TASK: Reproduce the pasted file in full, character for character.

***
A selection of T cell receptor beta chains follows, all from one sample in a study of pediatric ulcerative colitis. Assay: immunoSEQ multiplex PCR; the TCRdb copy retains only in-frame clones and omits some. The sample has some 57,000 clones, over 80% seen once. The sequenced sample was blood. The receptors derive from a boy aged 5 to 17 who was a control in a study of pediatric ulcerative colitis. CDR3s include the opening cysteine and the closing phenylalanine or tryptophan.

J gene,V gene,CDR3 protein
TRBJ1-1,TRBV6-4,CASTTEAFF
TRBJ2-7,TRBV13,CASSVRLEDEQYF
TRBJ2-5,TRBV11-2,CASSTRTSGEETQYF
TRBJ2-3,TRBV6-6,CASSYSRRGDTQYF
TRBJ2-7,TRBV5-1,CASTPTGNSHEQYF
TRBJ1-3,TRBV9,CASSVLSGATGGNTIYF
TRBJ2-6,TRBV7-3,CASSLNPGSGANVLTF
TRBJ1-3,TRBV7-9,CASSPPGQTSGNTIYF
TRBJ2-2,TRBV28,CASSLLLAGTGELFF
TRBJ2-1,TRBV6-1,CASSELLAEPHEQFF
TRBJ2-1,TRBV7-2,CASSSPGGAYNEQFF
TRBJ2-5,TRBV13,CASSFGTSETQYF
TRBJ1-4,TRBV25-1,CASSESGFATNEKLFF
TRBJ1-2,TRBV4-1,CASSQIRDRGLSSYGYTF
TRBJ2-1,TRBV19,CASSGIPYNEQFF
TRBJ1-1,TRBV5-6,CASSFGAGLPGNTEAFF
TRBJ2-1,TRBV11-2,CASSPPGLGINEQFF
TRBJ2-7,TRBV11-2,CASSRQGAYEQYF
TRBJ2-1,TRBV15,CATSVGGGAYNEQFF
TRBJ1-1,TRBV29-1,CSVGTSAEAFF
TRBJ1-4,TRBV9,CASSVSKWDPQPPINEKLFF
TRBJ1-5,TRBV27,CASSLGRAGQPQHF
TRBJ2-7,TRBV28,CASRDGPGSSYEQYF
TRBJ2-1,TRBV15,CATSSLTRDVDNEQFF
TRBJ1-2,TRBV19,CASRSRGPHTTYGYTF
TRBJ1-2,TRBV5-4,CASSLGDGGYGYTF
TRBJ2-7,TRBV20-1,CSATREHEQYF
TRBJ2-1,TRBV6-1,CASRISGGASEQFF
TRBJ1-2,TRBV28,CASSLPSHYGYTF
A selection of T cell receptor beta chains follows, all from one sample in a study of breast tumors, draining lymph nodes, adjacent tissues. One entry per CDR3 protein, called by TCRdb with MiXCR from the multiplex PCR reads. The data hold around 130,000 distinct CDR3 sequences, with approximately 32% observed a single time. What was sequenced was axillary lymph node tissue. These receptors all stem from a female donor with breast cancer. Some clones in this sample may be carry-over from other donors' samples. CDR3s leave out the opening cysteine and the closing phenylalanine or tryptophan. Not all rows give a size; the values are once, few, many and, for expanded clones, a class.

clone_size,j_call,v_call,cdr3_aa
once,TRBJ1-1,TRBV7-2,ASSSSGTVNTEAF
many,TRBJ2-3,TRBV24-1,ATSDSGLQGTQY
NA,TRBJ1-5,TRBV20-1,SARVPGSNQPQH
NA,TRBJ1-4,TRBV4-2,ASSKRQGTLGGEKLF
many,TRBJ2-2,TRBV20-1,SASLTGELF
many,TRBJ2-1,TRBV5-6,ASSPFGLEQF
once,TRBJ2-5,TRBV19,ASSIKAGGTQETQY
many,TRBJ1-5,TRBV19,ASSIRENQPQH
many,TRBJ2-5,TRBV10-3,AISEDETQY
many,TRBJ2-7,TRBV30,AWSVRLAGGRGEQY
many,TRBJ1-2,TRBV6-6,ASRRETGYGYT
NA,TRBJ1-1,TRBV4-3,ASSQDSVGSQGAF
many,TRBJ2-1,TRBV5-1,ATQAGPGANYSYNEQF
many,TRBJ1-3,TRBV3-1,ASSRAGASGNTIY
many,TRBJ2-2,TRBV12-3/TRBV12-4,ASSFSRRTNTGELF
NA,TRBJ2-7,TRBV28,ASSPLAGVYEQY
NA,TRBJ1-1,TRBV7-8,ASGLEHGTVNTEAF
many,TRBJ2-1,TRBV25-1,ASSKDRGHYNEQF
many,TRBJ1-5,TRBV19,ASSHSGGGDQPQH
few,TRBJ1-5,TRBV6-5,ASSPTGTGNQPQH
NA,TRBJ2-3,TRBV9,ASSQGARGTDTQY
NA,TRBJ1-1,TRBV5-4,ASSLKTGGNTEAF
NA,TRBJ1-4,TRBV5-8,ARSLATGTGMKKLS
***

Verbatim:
A selection of T cell receptor beta chains follows, all from one sample in a study of pediatric ulcerative colitis. Assay: immunoSEQ multiplex PCR; the TCRdb copy retains only in-frame clones and omits some. The sample has some 57,000 clones, over 80% seen once. The sequenced sample was blood. The receptors derive from a boy aged 5 to 17 who was a control in a study of pediatric ulcerative colitis. CDR3s include the opening cysteine and the closing phenylalanine or tryptophan.

J gene,V gene,CDR3 protein
TRBJ1-1,TRBV6-4,CASTTEAFF
TRBJ2-7,TRBV13,CASSVRLEDEQYF
TRBJ2-5,TRBV11-2,CASSTRTSGEETQYF
TRBJ2-3,TRBV6-6,CASSYSRRGDTQYF
TRBJ2-7,TRBV5-1,CASTPTGNSHEQYF
TRBJ1-3,TRBV9,CASSVLSGATGGNTIYF
TRBJ2-6,TRBV7-3,CASSLNPGSGANVLTF
TRBJ1-3,TRBV7-9,CASSPPGQTSGNTIYF
TRBJ2-2,TRBV28,CASSLLLAGTGELFF
TRBJ2-1,TRBV6-1,CASSELLAEPHEQFF
TRBJ2-1,TRBV7-2,CASSSPGGAYNEQFF
TRBJ2-5,TRBV13,CASSFGTSETQYF
TRBJ1-4,TRBV25-1,CASSESGFATNEKLFF
TRBJ1-2,TRBV4-1,CASSQIRDRGLSSYGYTF
TRBJ2-1,TRBV19,CASSGIPYNEQFF
TRBJ1-1,TRBV5-6,CASSFGAGLPGNTEAFF
TRBJ2-1,TRBV11-2,CASSPPGLGINEQFF
TRBJ2-7,TRBV11-2,CASSRQGAYEQYF
TRBJ2-1,TRBV15,CATSVGGGAYNEQFF
TRBJ1-1,TRBV29-1,CSVGTSAEAFF
TRBJ1-4,TRBV9,CASSVSKWDPQPPINEKLFF
TRBJ1-5,TRBV27,CASSLGRAGQPQHF
TRBJ2-7,TRBV28,CASRDGPGSSYEQYF
TRBJ2-1,TRBV15,CATSSLTRDVDNEQFF
TRBJ1-2,TRBV19,CASRSRGPHTTYGYTF
TRBJ1-2,TRBV5-4,CASSLGDGGYGYTF
TRBJ2-7,TRBV20-1,CSATREHEQYF
TRBJ2-1,TRBV6-1,CASRISGGASEQFF
TRBJ1-2,TRBV28,CASSLPSHYGYTF
A selection of T cell receptor beta chains follows, all from one sample in a study of breast tumors, draining lymph nodes, adjacent tissues. One entry per CDR3 protein, called by TCRdb with MiXCR from the multiplex PCR reads. The data hold around 130,000 distinct CDR3 sequences, with approximately 32% observed a single time. What was sequenced was axillary lymph node tissue. These receptors all stem from a female donor with breast cancer. Some clones in this sample may be carry-over from other donors' samples. CDR3s leave out the opening cysteine and the closing phenylalanine or tryptophan. Not all rows give a size; the values are once, few, many and, for expanded clones, a class.

clone_size,j_call,v_call,cdr3_aa
once,TRBJ1-1,TRBV7-2,ASSSSGTVNTEAF
many,TRBJ2-3,TRBV24-1,ATSDSGLQGTQY
NA,TRBJ1-5,TRBV20-1,SARVPGSNQPQH
NA,TRBJ1-4,TRBV4-2,ASSKRQGTLGGEKLF
many,TRBJ2-2,TRBV20-1,SASLTGELF
many,TRBJ2-1,TRBV5-6,ASSPFGLEQF
once,TRBJ2-5,TRBV19,ASSIKAGGTQETQY
many,TRBJ1-5,TRBV19,ASSIRENQPQH
many,TRBJ2-5,TRBV10-3,AISEDETQY
many,TRBJ2-7,TRBV30,AWSVRLAGGRGEQY
many,TRBJ1-2,TRBV6-6,ASRRETGYGYT
NA,TRBJ1-1,TRBV4-3,ASSQDSVGSQGAF
many,TRBJ2-1,TRBV5-1,ATQAGPGANYSYNEQF
many,TRBJ1-3,TRBV3-1,ASSRAGASGNTIY
many,TRBJ2-2,TRBV12-3/TRBV12-4,ASSFSRRTNTGELF
NA,TRBJ2-7,TRBV28,ASSPLAGVYEQY
NA,TRBJ1-1,TRBV7-8,ASGLEHGTVNTEAF
many,TRBJ2-1,TRBV25-1,ASSKDRGHYNEQF
many,TRBJ1-5,TRBV19,ASSHSGGGDQPQH
few,TRBJ1-5,TRBV6-5,ASSPTGTGNQPQH
NA,TRBJ2-3,TRBV9,ASSQGARGTDTQY
NA,TRBJ1-1,TRBV5-4,ASSLKTGGNTEAF
NA,TRBJ1-4,TRBV5-8,ARSLATGTGMKKLS